Information on his education and art training has not been found. He may have taken correspondence courses or may have known some Cleveland cartoonists and gotten advice from them. In the late 1930s his comic book career began. Using the name George Merkle, his first creation was the Master Mind which appeared in Detective Picture Stories, January 1937; Funny Pages, January 1938; Amazing Mystery Funnies, August 1938; and Keen Detective Funnies, August 1939. The sporadic appearances of the Master Mind suggests the stories were used as fillers.

It's not known how often he performed during the 1930s, but he was mentioned in the Plain Dealer, November 17, 1939: “Patricia Bloor, tap dancer, headlines the new stage show at the Metropolitan Theater tomorrow night. Others in the show include George Marko, master of ceremonies; Lou Welston, harmonica player, and Betty Ferrell, contortionist.”

According to the 1940 census, Marko was in Cleveland at this address, 9521 Lamontier Avenue. He had an eighth grade education and was currently employed as a paint sprayer at a manufacturer of pipe threading equipment. A World War II draft card or military record has not been found for him. He was naturalized March 26, 1943 under the name, Anthony George Marko.

With some comic book work under his belt, Marko sold Hy Score to the Chicago Tribune Comic Book; his character ran from June 30, 1940 to October 31, 1943. Next, he found work with comic book publisher Fawcett and produced a large volume of Dopey Danny Dee filler material that occupied a page or less. The character continued to appear five years after Marko’s death. It’s not known he if traveled to Chicago and New York City to sell his works. Evidently, he kept his comics credits to himself, as any mention of it has not been found in the Plain Dealer.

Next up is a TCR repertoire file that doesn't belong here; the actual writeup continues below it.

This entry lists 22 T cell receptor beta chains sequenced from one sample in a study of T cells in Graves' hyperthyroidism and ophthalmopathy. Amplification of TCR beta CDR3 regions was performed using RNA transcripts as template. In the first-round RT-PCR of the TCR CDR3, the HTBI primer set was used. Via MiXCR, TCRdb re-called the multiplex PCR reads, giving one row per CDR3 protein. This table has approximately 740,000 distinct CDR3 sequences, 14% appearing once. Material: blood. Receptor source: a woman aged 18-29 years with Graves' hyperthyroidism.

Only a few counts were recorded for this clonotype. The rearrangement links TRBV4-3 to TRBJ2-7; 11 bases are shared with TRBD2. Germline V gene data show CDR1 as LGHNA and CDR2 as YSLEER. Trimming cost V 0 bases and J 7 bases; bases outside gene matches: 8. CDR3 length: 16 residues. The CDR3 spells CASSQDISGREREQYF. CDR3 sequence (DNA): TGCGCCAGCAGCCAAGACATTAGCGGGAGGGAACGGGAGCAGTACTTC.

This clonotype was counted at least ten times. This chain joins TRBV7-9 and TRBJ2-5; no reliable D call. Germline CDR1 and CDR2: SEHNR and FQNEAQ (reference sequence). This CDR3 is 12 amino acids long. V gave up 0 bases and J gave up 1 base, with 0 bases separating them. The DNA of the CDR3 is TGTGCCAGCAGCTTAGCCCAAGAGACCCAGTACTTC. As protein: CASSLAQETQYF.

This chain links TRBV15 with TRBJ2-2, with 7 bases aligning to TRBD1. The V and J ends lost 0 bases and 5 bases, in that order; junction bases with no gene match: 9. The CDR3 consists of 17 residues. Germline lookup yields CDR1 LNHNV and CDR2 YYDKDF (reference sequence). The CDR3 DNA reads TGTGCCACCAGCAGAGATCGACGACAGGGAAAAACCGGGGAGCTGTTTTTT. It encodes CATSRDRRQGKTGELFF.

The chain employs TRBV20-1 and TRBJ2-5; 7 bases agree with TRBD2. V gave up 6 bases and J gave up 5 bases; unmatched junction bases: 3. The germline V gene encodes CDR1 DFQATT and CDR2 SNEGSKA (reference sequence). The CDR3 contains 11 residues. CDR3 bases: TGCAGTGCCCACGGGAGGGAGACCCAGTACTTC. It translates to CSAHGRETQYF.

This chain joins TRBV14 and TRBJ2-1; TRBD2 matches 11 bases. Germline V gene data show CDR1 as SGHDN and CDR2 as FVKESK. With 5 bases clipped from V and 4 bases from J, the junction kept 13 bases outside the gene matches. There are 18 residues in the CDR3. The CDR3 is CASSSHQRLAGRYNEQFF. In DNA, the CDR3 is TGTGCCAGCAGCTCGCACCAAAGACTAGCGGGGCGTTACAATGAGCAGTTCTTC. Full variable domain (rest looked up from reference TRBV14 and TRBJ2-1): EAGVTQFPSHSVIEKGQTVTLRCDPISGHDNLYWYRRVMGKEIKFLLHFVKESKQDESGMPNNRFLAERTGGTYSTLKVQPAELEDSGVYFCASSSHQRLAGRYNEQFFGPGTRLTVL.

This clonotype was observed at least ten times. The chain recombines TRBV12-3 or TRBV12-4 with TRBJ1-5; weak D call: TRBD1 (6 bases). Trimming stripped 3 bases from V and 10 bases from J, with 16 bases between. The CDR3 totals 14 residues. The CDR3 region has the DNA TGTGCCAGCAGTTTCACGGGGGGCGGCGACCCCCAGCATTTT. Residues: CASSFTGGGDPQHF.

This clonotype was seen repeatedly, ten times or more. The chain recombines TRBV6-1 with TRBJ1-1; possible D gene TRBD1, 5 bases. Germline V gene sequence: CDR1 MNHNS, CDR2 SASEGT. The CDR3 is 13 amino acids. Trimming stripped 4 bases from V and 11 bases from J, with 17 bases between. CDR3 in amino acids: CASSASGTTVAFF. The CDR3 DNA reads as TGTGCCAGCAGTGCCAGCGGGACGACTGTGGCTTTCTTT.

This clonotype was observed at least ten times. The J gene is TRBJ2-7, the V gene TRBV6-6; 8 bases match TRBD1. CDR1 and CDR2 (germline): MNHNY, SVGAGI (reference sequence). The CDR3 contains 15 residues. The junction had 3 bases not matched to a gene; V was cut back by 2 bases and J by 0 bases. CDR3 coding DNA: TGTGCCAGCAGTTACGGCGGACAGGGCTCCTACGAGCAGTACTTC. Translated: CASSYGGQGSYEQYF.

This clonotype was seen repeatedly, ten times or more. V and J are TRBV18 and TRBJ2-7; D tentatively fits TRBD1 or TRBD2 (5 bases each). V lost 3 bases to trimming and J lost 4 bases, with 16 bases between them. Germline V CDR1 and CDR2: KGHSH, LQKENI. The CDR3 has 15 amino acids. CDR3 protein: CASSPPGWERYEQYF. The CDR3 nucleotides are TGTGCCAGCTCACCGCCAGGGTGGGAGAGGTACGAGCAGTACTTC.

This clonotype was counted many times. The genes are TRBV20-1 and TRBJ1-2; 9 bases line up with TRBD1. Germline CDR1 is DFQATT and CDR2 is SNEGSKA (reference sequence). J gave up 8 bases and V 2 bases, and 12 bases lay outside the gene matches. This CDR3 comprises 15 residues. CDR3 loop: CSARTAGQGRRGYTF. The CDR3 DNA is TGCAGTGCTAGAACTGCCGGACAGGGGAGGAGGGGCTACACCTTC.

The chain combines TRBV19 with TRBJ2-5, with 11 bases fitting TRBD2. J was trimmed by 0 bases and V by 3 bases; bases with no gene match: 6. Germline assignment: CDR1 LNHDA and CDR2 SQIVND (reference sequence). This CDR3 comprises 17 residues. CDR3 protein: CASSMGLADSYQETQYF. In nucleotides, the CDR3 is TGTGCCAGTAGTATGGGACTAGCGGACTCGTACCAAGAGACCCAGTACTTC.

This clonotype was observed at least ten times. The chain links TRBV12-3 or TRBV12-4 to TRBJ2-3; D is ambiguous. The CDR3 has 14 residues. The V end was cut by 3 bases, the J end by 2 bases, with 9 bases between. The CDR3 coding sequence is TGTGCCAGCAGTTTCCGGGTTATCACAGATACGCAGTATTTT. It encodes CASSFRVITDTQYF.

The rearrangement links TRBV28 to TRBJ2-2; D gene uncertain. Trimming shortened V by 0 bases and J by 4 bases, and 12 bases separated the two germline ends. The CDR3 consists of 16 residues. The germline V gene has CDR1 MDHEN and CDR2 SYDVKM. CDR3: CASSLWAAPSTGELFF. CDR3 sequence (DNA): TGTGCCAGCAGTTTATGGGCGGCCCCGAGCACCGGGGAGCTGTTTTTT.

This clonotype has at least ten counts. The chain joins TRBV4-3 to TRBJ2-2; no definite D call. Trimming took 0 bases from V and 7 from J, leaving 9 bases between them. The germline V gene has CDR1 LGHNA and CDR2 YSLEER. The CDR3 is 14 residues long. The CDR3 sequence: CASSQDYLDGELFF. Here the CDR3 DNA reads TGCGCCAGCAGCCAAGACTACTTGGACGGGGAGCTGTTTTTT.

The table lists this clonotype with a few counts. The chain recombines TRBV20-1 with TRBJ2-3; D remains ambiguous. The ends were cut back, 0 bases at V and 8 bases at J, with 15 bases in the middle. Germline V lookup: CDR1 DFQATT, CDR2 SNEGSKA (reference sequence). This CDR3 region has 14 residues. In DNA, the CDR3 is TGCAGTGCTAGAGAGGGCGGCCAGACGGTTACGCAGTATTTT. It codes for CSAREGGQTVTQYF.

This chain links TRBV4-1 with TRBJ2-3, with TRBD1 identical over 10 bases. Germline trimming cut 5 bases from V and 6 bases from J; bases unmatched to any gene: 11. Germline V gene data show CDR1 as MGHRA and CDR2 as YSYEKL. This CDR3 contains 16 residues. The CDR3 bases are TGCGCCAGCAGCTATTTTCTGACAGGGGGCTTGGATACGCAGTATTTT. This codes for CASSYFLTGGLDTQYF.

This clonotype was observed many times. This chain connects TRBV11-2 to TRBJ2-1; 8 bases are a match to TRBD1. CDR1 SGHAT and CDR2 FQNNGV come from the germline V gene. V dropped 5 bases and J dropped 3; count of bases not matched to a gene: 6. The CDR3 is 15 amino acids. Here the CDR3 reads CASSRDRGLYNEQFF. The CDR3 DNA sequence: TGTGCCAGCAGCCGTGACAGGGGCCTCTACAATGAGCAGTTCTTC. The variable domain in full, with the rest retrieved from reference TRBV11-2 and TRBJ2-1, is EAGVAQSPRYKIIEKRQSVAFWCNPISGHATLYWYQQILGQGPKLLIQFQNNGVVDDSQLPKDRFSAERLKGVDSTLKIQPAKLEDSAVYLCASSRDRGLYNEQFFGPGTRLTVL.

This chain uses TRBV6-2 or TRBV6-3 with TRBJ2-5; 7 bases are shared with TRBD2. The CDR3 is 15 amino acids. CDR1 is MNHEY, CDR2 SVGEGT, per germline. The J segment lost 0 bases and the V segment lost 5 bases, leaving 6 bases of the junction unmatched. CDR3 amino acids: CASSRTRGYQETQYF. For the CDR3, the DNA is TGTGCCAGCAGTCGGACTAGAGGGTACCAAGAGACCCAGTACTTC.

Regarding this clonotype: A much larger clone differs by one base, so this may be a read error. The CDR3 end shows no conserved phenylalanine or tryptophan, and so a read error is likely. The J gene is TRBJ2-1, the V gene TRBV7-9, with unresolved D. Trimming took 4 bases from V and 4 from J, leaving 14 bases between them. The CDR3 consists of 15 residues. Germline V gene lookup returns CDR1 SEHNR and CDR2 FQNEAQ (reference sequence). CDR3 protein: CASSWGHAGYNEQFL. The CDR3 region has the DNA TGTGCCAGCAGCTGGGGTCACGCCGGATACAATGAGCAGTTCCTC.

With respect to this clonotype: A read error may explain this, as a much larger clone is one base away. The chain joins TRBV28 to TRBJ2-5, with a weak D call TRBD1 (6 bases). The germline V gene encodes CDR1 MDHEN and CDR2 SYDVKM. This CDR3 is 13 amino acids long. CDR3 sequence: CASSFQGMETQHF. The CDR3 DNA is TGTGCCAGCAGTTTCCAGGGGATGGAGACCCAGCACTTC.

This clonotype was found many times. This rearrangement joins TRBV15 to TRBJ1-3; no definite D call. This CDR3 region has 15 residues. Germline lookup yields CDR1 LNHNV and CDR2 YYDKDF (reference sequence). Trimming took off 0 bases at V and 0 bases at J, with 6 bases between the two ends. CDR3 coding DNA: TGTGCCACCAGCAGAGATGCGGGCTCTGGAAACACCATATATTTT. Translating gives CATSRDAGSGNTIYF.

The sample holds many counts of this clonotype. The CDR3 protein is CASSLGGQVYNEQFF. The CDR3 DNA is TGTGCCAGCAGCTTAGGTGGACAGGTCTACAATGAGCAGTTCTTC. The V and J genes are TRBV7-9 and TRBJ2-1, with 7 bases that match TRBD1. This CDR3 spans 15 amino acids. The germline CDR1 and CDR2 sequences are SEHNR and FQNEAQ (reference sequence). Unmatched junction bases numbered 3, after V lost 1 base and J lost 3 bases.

In addition to a day job and freelance comic book work, he continued his stage appearances according to the Plain Dealer.

Plain Dealer 8/29/1941

June 13, 1943
Cost’s Theater Observes Its Fourth Anniversary
Celebrating its fourth anniversary the Shore Theater at E. 225th Street and Lake Shore Boulevard, is offering a gala birthday program beginning today.

Five acts of vaudeville are being booked by Frank L. Cost, manager, for the occasion. Appearing on the stage today through Tuesday are Paul Kohler, xylophonist; Lucille Mahoney, dancer; George Marko, barnyard imitator; Marion Kerrigan, in songs and taps; Billy Hill at the piano and Bert Dagmar as master of ceremonies.

July 8, 1944
Restauranteur Frank Monaco will bring back Placida, an operatic songstress, for his floor show at Monaco’s Cafe tonight. With her are appearing George Marko, a hillbilly performer, and Gwen McClellan in dances.

Marko passed away March 12, 1948 in Cleveland. A death notice appeared two days later in the Plain Dealer:

Marko, George, 12602 Gay Ave., beloved husband of Florence (nee Nickel); father of Agnes and Genevieve; grandfather; son of Mr. Anthony Marko; brother of Edward, Elizabeth, Mrs. Marie Stolear, Mrs. Helen Swartz and Mrs. Ethel Cugini(?); passed away Friday, March 12. Friends received at P. Coreno Funeral Home, 10514 Kinsman Rd. Services Tuesday March 16, at Holy Family Church at 10 a.m.